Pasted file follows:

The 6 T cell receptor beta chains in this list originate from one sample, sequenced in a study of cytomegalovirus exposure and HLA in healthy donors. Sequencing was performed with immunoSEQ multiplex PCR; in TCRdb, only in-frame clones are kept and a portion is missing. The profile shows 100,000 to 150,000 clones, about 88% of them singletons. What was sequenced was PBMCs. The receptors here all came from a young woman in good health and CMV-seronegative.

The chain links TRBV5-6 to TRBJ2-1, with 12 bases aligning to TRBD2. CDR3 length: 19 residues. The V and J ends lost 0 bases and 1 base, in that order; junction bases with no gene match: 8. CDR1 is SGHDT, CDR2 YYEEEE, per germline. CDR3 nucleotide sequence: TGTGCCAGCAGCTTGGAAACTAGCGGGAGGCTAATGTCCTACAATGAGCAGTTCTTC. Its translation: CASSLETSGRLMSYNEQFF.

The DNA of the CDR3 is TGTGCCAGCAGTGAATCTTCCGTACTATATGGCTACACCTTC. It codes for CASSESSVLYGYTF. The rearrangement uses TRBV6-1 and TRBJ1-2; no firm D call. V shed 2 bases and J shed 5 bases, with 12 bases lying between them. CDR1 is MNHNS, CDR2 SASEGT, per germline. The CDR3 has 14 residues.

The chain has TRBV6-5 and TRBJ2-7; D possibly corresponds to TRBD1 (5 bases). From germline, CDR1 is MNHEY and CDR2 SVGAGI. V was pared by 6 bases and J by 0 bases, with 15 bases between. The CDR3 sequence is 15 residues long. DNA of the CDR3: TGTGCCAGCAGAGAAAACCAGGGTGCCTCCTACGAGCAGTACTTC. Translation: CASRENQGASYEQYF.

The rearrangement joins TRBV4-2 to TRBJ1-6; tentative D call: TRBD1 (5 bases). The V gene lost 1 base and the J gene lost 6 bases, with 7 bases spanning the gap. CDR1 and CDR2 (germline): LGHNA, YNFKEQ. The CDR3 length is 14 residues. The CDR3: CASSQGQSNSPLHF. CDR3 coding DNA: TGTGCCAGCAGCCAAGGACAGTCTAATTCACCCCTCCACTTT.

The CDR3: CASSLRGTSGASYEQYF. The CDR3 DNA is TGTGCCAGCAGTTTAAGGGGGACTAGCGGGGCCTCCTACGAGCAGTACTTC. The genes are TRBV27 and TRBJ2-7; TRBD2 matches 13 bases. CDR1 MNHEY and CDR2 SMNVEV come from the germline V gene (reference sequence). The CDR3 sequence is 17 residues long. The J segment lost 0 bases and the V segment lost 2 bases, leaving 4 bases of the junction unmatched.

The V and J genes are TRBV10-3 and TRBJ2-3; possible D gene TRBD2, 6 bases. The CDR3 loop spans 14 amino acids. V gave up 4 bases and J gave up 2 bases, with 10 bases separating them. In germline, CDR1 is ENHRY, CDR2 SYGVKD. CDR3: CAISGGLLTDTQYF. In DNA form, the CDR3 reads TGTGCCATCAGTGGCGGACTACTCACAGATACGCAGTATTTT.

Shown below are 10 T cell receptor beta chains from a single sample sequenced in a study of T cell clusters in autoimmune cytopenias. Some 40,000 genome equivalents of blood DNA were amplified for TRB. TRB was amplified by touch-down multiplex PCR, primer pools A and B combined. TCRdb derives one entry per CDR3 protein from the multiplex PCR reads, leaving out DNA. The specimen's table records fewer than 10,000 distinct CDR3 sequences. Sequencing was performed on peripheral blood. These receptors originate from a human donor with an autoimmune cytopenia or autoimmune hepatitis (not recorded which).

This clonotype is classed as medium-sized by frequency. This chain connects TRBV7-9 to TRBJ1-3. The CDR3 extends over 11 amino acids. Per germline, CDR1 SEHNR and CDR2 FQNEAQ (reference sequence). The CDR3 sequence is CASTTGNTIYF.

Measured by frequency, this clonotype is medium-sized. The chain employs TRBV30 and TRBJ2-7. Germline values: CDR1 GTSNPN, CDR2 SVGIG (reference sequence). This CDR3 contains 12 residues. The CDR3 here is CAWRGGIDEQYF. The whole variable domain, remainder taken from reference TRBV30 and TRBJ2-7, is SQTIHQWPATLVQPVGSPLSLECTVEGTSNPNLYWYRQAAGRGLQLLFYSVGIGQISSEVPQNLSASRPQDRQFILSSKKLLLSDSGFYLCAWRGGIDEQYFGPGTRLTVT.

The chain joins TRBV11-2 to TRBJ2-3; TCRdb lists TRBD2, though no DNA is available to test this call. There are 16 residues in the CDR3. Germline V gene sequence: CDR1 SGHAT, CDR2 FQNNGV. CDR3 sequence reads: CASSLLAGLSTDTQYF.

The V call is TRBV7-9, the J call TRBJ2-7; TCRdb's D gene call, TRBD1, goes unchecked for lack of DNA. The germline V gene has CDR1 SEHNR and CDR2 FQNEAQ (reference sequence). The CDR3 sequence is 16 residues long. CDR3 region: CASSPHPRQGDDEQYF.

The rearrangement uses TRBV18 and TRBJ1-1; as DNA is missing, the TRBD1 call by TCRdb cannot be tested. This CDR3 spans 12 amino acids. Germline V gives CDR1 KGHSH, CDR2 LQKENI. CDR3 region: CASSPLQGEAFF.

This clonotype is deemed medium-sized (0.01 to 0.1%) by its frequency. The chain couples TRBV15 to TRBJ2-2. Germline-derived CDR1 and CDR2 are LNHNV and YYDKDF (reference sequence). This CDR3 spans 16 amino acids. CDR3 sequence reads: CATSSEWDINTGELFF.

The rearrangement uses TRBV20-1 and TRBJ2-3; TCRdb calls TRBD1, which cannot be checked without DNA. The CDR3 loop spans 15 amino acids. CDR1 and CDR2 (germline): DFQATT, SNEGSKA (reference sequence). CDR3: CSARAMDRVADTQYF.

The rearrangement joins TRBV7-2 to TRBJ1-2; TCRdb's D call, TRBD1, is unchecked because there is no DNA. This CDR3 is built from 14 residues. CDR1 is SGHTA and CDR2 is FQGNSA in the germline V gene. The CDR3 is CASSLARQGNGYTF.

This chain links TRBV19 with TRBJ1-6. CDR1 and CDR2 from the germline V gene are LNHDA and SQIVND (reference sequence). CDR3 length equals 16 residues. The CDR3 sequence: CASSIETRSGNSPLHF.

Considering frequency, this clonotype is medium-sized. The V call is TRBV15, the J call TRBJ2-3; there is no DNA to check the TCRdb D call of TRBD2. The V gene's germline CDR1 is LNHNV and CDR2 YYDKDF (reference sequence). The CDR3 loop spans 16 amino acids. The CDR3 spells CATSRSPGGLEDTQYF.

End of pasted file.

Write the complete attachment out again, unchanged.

The 6 T cell receptor beta chains in this list originate from one sample, sequenced in a study of cytomegalovirus exposure and HLA in healthy donors. Sequencing was performed with immunoSEQ multiplex PCR; in TCRdb, only in-frame clones are kept and a portion is missing. The profile shows 100,000 to 150,000 clones, about 88% of them singletons. What was sequenced was PBMCs. The receptors here all came from a young woman in good health and CMV-seronegative.

The chain links TRBV5-6 to TRBJ2-1, with 12 bases aligning to TRBD2. CDR3 length: 19 residues. The V and J ends lost 0 bases and 1 base, in that order; junction bases with no gene match: 8. CDR1 is SGHDT, CDR2 YYEEEE, per germline. CDR3 nucleotide sequence: TGTGCCAGCAGCTTGGAAACTAGCGGGAGGCTAATGTCCTACAATGAGCAGTTCTTC. Its translation: CASSLETSGRLMSYNEQFF.

The DNA of the CDR3 is TGTGCCAGCAGTGAATCTTCCGTACTATATGGCTACACCTTC. It codes for CASSESSVLYGYTF. The rearrangement uses TRBV6-1 and TRBJ1-2; no firm D call. V shed 2 bases and J shed 5 bases, with 12 bases lying between them. CDR1 is MNHNS, CDR2 SASEGT, per germline. The CDR3 has 14 residues.

The chain has TRBV6-5 and TRBJ2-7; D possibly corresponds to TRBD1 (5 bases). From germline, CDR1 is MNHEY and CDR2 SVGAGI. V was pared by 6 bases and J by 0 bases, with 15 bases between. The CDR3 sequence is 15 residues long. DNA of the CDR3: TGTGCCAGCAGAGAAAACCAGGGTGCCTCCTACGAGCAGTACTTC. Translation: CASRENQGASYEQYF.

The rearrangement joins TRBV4-2 to TRBJ1-6; tentative D call: TRBD1 (5 bases). The V gene lost 1 base and the J gene lost 6 bases, with 7 bases spanning the gap. CDR1 and CDR2 (germline): LGHNA, YNFKEQ. The CDR3 length is 14 residues. The CDR3: CASSQGQSNSPLHF. CDR3 coding DNA: TGTGCCAGCAGCCAAGGACAGTCTAATTCACCCCTCCACTTT.

The CDR3: CASSLRGTSGASYEQYF. The CDR3 DNA is TGTGCCAGCAGTTTAAGGGGGACTAGCGGGGCCTCCTACGAGCAGTACTTC. The genes are TRBV27 and TRBJ2-7; TRBD2 matches 13 bases. CDR1 MNHEY and CDR2 SMNVEV come from the germline V gene (reference sequence). The CDR3 sequence is 17 residues long. The J segment lost 0 bases and the V segment lost 2 bases, leaving 4 bases of the junction unmatched.

The V and J genes are TRBV10-3 and TRBJ2-3; possible D gene TRBD2, 6 bases. The CDR3 loop spans 14 amino acids. V gave up 4 bases and J gave up 2 bases, with 10 bases separating them. In germline, CDR1 is ENHRY, CDR2 SYGVKD. CDR3: CAISGGLLTDTQYF. In DNA form, the CDR3 reads TGTGCCATCAGTGGCGGACTACTCACAGATACGCAGTATTTT.

Shown below are 10 T cell receptor beta chains from a single sample sequenced in a study of T cell clusters in autoimmune cytopenias. Some 40,000 genome equivalents of blood DNA were amplified for TRB. TRB was amplified by touch-down multiplex PCR, primer pools A and B combined. TCRdb derives one entry per CDR3 protein from the multiplex PCR reads, leaving out DNA. The specimen's table records fewer than 10,000 distinct CDR3 sequences. Sequencing was performed on peripheral blood. These receptors originate from a human donor with an autoimmune cytopenia or autoimmune hepatitis (not recorded which).

This clonotype is classed as medium-sized by frequency. This chain connects TRBV7-9 to TRBJ1-3. The CDR3 extends over 11 amino acids. Per germline, CDR1 SEHNR and CDR2 FQNEAQ (reference sequence). The CDR3 sequence is CASTTGNTIYF.

Measured by frequency, this clonotype is medium-sized. The chain employs TRBV30 and TRBJ2-7. Germline values: CDR1 GTSNPN, CDR2 SVGIG (reference sequence). This CDR3 contains 12 residues. The CDR3 here is CAWRGGIDEQYF. The whole variable domain, remainder taken from reference TRBV30 and TRBJ2-7, is SQTIHQWPATLVQPVGSPLSLECTVEGTSNPNLYWYRQAAGRGLQLLFYSVGIGQISSEVPQNLSASRPQDRQFILSSKKLLLSDSGFYLCAWRGGIDEQYFGPGTRLTVT.

The chain joins TRBV11-2 to TRBJ2-3; TCRdb lists TRBD2, though no DNA is available to test this call. There are 16 residues in the CDR3. Germline V gene sequence: CDR1 SGHAT, CDR2 FQNNGV. CDR3 sequence reads: CASSLLAGLSTDTQYF.

The V call is TRBV7-9, the J call TRBJ2-7; TCRdb's D gene call, TRBD1, goes unchecked for lack of DNA. The germline V gene has CDR1 SEHNR and CDR2 FQNEAQ (reference sequence). The CDR3 sequence is 16 residues long. CDR3 region: CASSPHPRQGDDEQYF.

The rearrangement uses TRBV18 and TRBJ1-1; as DNA is missing, the TRBD1 call by TCRdb cannot be tested. This CDR3 spans 12 amino acids. Germline V gives CDR1 KGHSH, CDR2 LQKENI. CDR3 region: CASSPLQGEAFF.

This clonotype is deemed medium-sized (0.01 to 0.1%) by its frequency. The chain couples TRBV15 to TRBJ2-2. Germline-derived CDR1 and CDR2 are LNHNV and YYDKDF (reference sequence). This CDR3 spans 16 amino acids. CDR3 sequence reads: CATSSEWDINTGELFF.

The rearrangement uses TRBV20-1 and TRBJ2-3; TCRdb calls TRBD1, which cannot be checked without DNA. The CDR3 loop spans 15 amino acids. CDR1 and CDR2 (germline): DFQATT, SNEGSKA (reference sequence). CDR3: CSARAMDRVADTQYF.

The rearrangement joins TRBV7-2 to TRBJ1-2; TCRdb's D call, TRBD1, is unchecked because there is no DNA. This CDR3 is built from 14 residues. CDR1 is SGHTA and CDR2 is FQGNSA in the germline V gene. The CDR3 is CASSLARQGNGYTF.

This chain links TRBV19 with TRBJ1-6. CDR1 and CDR2 from the germline V gene are LNHDA and SQIVND (reference sequence). CDR3 length equals 16 residues. The CDR3 sequence: CASSIETRSGNSPLHF.

Considering frequency, this clonotype is medium-sized. The V call is TRBV15, the J call TRBJ2-3; there is no DNA to check the TCRdb D call of TRBD2. The V gene's germline CDR1 is LNHNV and CDR2 YYDKDF (reference sequence). The CDR3 loop spans 16 amino acids. The CDR3 spells CATSRSPGGLEDTQYF.